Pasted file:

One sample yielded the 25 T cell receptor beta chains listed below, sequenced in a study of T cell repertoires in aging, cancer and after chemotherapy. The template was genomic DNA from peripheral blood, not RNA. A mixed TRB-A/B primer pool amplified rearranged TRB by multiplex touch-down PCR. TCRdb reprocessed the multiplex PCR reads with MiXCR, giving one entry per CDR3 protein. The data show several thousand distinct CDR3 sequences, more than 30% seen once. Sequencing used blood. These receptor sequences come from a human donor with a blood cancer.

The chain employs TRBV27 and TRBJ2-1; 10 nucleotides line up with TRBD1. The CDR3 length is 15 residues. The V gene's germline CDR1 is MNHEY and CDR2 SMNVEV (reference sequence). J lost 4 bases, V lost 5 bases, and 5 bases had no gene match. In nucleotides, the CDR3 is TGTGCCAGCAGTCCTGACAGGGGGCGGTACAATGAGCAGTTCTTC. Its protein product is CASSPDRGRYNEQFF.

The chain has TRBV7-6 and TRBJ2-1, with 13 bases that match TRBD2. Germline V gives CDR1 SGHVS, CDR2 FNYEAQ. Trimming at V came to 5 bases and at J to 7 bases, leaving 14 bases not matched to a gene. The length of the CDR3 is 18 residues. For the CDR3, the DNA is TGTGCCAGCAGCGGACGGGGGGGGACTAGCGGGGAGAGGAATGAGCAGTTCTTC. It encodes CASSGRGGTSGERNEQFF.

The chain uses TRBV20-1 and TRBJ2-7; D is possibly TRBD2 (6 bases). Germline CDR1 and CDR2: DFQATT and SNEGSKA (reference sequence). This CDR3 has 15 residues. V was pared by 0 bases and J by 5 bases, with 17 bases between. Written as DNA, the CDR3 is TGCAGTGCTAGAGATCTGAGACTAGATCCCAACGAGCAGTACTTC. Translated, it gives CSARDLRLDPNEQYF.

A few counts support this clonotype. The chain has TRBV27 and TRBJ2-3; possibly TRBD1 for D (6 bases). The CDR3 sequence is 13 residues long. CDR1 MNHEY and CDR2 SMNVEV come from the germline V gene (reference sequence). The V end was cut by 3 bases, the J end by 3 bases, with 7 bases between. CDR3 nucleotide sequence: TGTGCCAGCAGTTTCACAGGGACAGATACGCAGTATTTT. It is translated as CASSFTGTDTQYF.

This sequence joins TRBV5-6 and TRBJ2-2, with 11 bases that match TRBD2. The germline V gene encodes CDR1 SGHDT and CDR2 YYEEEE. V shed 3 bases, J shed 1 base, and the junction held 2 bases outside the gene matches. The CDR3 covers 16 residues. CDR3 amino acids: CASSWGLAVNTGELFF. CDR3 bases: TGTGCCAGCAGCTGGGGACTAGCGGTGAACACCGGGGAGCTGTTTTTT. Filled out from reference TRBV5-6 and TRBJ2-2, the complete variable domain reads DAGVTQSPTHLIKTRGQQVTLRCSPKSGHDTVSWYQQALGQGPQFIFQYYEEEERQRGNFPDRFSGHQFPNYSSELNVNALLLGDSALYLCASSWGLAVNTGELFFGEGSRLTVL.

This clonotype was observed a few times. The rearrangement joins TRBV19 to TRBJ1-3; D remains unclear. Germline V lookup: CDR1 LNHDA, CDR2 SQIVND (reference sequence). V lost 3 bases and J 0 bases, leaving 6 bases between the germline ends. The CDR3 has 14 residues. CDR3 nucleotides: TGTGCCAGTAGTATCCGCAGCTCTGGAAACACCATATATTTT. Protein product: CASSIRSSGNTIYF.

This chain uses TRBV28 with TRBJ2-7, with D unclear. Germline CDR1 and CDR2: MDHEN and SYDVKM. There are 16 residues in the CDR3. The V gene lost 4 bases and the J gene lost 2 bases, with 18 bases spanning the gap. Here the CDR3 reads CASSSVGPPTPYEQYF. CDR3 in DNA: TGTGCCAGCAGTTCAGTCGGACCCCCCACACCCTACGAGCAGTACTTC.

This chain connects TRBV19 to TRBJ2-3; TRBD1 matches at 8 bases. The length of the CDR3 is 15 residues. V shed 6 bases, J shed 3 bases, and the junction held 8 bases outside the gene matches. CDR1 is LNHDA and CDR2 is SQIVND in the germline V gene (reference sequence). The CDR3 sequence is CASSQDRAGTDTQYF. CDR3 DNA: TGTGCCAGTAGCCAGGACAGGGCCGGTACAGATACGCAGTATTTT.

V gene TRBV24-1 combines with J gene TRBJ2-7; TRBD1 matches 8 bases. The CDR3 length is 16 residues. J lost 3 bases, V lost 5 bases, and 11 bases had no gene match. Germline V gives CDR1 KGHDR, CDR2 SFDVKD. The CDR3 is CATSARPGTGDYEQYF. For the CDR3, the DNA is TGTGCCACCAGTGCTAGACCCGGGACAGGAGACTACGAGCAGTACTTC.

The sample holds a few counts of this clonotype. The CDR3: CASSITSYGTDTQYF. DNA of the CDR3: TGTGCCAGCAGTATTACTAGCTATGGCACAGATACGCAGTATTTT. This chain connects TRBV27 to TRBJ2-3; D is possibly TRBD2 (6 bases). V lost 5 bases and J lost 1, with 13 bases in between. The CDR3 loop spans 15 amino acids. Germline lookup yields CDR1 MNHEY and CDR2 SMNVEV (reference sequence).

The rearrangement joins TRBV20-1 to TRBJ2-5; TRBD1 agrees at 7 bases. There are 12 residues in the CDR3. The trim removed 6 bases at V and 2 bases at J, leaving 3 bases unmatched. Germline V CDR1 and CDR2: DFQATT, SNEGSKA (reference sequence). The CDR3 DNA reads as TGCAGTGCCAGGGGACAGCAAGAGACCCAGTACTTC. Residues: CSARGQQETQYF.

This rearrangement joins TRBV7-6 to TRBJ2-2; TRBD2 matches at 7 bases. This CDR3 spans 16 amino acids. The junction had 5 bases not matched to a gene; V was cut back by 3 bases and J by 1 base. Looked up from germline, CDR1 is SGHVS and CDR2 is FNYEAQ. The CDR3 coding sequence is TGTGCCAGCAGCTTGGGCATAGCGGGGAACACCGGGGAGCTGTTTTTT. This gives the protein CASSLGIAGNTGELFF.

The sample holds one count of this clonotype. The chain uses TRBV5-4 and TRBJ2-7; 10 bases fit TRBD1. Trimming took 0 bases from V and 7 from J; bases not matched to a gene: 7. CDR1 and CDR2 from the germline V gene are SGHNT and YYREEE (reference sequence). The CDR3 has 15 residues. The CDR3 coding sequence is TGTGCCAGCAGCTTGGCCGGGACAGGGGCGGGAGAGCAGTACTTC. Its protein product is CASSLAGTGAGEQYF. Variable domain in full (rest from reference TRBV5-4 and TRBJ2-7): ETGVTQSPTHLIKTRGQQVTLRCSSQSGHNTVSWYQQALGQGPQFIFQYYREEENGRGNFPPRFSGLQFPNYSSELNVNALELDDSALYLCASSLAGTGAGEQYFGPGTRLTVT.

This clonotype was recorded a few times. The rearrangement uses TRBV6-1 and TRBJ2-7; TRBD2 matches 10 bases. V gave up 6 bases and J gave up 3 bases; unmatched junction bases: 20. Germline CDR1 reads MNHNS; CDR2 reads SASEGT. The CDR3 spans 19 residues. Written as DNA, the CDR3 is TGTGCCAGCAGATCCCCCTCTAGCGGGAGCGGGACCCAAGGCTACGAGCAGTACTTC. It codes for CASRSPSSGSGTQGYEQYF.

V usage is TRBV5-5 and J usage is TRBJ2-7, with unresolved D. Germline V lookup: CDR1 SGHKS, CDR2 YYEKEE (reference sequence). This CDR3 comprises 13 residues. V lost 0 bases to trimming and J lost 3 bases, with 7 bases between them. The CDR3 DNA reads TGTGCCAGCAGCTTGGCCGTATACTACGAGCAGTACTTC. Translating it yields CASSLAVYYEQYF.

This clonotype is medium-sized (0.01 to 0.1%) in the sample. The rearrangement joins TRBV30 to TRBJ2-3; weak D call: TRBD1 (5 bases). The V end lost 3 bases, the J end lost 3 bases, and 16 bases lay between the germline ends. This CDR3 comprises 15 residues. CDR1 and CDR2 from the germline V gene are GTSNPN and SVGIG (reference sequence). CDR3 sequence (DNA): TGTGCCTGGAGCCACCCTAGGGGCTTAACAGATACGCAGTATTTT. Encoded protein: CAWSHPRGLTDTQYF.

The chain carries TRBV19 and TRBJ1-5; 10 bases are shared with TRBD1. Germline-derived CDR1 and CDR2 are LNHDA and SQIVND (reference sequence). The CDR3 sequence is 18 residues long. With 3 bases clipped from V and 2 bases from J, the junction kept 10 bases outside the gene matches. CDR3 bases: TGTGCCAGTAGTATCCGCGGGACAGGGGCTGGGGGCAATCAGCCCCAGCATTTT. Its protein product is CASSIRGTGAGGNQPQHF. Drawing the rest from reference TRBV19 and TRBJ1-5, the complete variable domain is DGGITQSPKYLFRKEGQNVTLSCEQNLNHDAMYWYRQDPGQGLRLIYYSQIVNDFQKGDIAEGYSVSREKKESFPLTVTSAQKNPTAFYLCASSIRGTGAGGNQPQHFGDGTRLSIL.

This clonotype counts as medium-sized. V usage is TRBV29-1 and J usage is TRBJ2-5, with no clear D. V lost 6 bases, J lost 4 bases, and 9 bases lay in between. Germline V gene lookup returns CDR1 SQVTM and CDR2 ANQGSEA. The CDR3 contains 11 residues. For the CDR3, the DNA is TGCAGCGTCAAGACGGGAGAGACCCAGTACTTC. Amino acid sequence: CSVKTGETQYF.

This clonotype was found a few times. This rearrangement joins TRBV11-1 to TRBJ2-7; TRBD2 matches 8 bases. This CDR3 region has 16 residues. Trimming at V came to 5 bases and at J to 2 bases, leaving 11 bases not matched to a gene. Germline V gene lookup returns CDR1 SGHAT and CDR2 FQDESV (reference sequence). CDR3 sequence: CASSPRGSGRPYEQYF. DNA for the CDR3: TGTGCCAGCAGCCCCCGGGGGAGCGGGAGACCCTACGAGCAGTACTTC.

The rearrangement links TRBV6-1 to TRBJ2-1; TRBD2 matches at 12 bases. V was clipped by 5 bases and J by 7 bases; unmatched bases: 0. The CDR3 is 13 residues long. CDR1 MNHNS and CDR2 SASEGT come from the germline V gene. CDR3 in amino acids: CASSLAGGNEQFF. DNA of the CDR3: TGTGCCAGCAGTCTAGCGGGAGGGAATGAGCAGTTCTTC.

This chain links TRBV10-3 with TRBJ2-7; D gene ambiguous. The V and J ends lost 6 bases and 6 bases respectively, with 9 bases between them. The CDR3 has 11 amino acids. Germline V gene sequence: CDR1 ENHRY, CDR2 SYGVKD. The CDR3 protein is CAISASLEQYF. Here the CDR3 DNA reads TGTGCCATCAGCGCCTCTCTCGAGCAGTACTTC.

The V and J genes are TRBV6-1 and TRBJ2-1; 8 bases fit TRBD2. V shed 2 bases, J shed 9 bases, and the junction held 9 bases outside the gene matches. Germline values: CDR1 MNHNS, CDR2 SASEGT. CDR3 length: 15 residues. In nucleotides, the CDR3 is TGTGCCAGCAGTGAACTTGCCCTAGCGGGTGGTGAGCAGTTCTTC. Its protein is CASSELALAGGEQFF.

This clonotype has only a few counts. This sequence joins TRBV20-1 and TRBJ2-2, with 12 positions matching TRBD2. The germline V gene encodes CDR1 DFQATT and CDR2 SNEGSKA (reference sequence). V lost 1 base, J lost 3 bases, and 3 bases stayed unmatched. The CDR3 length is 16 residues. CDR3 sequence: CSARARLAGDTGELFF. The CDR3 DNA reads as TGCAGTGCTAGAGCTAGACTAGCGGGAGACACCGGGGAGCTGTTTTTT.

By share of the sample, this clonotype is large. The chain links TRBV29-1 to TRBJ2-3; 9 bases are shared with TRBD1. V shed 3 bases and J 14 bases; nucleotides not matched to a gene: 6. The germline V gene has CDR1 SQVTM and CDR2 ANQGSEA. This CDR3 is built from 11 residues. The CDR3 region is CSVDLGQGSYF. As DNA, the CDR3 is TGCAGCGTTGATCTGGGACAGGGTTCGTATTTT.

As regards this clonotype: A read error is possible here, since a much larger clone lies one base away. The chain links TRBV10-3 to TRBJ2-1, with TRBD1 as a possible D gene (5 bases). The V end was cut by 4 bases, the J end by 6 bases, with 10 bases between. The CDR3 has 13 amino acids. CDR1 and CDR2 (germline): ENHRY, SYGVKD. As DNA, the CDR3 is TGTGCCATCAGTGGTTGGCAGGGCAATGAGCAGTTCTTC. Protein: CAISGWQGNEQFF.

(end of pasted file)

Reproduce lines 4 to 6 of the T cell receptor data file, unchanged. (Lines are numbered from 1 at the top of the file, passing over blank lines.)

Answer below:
The chain uses TRBV20-1 and TRBJ2-7; D is possibly TRBD2 (6 bases). Germline CDR1 and CDR2: DFQATT and SNEGSKA (reference sequence). This CDR3 has 15 residues. V was pared by 0 bases and J by 5 bases, with 17 bases between. Written as DNA, the CDR3 is TGCAGTGCTAGAGATCTGAGACTAGATCCCAACGAGCAGTACTTC. Translated, it gives CSARDLRLDPNEQYF.

A few counts support this clonotype. The chain has TRBV27 and TRBJ2-3; possibly TRBD1 for D (6 bases). The CDR3 sequence is 13 residues long. CDR1 MNHEY and CDR2 SMNVEV come from the germline V gene (reference sequence). The V end was cut by 3 bases, the J end by 3 bases, with 7 bases between. CDR3 nucleotide sequence: TGTGCCAGCAGTTTCACAGGGACAGATACGCAGTATTTT. It is translated as CASSFTGTDTQYF.

This sequence joins TRBV5-6 and TRBJ2-2, with 11 bases that match TRBD2. The germline V gene encodes CDR1 SGHDT and CDR2 YYEEEE. V shed 3 bases, J shed 1 base, and the junction held 2 bases outside the gene matches. The CDR3 covers 16 residues. CDR3 amino acids: CASSWGLAVNTGELFF. CDR3 bases: TGTGCCAGCAGCTGGGGACTAGCGGTGAACACCGGGGAGCTGTTTTTT. Filled out from reference TRBV5-6 and TRBJ2-2, the complete variable domain reads DAGVTQSPTHLIKTRGQQVTLRCSPKSGHDTVSWYQQALGQGPQFIFQYYEEEERQRGNFPDRFSGHQFPNYSSELNVNALLLGDSALYLCASSWGLAVNTGELFFGEGSRLTVL.